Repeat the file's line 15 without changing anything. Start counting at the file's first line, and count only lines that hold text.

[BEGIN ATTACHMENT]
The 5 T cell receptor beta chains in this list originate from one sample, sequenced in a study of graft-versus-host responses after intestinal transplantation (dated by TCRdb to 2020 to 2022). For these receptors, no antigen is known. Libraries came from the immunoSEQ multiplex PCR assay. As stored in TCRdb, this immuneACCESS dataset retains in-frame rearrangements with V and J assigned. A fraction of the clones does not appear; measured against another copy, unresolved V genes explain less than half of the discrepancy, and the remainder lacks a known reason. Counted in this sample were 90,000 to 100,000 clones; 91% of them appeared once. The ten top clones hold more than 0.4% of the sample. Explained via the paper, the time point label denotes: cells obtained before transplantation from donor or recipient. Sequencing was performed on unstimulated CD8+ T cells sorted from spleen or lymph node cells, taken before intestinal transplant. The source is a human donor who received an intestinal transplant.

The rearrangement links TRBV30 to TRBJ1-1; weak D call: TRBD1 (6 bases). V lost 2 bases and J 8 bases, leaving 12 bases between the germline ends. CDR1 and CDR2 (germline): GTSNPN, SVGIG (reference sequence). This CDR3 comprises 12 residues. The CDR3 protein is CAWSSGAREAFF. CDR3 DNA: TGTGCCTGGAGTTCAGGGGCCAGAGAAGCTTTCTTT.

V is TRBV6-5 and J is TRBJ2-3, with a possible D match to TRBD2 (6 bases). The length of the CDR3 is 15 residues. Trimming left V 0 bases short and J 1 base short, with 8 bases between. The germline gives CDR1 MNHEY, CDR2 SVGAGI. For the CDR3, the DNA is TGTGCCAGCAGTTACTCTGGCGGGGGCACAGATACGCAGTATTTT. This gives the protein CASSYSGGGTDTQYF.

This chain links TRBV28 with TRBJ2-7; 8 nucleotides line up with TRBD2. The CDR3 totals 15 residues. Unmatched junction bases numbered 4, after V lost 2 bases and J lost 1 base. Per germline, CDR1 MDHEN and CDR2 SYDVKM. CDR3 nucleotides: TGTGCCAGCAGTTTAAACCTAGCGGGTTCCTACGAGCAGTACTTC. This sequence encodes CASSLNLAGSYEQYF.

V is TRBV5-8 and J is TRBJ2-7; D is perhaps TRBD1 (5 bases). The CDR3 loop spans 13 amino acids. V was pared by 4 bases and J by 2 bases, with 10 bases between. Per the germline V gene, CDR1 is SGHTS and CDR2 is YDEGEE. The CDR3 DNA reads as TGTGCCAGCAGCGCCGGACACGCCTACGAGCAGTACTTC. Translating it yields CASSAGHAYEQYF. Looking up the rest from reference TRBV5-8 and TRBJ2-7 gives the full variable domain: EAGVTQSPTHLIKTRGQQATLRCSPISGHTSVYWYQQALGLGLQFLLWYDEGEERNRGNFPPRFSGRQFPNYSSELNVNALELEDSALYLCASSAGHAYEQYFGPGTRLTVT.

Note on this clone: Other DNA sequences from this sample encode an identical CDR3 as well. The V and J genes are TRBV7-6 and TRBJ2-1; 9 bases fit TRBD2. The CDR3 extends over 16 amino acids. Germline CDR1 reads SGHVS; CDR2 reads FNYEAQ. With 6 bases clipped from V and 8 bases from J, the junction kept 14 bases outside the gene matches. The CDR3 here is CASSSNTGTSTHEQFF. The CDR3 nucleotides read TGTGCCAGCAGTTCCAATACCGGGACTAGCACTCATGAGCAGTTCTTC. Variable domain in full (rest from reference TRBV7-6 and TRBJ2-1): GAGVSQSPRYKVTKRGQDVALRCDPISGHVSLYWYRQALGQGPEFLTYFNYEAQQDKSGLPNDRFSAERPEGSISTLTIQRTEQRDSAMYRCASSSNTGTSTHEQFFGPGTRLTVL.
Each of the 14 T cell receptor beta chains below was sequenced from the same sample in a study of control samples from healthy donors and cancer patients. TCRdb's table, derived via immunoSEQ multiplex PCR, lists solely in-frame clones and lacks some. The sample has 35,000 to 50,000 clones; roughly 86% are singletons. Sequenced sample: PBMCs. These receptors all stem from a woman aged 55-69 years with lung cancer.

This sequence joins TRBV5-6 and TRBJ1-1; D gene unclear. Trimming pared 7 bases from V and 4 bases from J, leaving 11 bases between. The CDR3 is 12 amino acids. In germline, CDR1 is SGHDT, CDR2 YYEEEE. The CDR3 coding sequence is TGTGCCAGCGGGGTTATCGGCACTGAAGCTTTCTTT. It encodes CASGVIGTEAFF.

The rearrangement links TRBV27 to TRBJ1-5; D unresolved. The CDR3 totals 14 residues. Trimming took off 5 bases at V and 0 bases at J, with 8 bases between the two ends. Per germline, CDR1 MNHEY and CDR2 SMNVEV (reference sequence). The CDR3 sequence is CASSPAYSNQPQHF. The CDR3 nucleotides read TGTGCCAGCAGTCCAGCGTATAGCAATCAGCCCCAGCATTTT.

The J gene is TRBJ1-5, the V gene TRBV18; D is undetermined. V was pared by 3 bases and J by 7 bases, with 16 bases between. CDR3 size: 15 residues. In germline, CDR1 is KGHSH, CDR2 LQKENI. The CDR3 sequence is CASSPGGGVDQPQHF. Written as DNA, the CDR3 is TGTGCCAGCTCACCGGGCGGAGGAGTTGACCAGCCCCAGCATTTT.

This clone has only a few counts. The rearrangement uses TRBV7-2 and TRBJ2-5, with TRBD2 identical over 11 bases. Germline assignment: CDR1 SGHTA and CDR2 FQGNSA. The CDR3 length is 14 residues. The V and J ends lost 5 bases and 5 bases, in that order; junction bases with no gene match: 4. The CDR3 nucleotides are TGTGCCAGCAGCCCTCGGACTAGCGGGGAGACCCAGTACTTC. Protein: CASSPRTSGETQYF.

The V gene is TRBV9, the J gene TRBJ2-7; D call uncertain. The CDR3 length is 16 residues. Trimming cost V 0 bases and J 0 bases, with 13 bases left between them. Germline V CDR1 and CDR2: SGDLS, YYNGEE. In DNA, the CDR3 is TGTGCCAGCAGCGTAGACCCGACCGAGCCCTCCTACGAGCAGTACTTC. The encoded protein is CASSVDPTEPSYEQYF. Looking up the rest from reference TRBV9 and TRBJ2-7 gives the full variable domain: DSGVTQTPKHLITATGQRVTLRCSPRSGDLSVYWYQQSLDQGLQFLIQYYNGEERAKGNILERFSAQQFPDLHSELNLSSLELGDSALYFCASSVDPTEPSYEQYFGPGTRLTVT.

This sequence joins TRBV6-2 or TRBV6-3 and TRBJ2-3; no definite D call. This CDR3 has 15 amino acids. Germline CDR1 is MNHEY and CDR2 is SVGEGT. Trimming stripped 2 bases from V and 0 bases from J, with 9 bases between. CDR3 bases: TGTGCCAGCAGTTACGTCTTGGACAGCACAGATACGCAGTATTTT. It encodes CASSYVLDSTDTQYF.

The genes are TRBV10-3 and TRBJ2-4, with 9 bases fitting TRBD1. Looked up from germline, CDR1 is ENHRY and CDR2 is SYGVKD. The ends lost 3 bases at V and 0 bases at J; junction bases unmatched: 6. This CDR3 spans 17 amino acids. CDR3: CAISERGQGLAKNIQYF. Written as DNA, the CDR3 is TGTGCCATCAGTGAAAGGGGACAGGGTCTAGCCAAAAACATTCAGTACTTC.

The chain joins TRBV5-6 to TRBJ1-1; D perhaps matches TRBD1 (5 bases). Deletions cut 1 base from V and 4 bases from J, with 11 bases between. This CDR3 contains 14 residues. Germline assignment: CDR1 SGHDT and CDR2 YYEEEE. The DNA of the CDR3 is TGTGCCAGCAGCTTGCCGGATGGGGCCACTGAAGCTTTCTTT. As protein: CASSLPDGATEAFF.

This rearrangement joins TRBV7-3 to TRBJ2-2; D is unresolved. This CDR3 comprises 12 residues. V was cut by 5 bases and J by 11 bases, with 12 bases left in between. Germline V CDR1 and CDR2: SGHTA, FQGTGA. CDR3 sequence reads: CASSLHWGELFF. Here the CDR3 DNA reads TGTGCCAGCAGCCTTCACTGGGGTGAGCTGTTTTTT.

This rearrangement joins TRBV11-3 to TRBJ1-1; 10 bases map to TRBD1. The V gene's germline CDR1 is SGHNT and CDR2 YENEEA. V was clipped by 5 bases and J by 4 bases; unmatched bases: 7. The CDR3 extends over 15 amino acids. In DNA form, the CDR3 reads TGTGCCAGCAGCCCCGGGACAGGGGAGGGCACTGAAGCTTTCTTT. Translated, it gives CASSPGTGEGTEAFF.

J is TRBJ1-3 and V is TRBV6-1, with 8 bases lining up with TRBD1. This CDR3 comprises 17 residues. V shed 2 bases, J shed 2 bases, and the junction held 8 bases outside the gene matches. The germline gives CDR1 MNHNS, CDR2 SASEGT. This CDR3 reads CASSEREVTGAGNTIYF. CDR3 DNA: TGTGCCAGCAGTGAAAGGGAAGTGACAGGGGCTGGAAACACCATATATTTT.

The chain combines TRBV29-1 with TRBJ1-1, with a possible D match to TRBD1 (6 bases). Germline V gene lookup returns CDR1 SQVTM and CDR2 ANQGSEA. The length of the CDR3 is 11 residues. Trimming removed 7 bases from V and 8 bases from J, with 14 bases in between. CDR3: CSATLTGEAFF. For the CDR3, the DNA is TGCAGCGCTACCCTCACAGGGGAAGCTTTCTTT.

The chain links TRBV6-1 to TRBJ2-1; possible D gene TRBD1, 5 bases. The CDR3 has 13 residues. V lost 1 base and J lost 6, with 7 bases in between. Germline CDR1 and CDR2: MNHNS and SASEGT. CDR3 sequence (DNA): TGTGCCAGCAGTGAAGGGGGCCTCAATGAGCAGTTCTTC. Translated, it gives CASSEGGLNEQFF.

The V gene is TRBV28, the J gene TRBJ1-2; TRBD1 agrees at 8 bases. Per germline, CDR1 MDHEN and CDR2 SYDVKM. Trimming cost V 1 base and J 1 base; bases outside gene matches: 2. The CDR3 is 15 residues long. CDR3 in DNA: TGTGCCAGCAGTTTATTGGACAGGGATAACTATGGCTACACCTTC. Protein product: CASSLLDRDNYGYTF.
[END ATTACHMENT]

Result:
The chain joins TRBV5-6 to TRBJ1-1; D perhaps matches TRBD1 (5 bases). Deletions cut 1 base from V and 4 bases from J, with 11 bases between. This CDR3 contains 14 residues. Germline assignment: CDR1 SGHDT and CDR2 YYEEEE. The DNA of the CDR3 is TGTGCCAGCAGCTTGCCGGATGGGGCCACTGAAGCTTTCTTT. As protein: CASSLPDGATEAFF.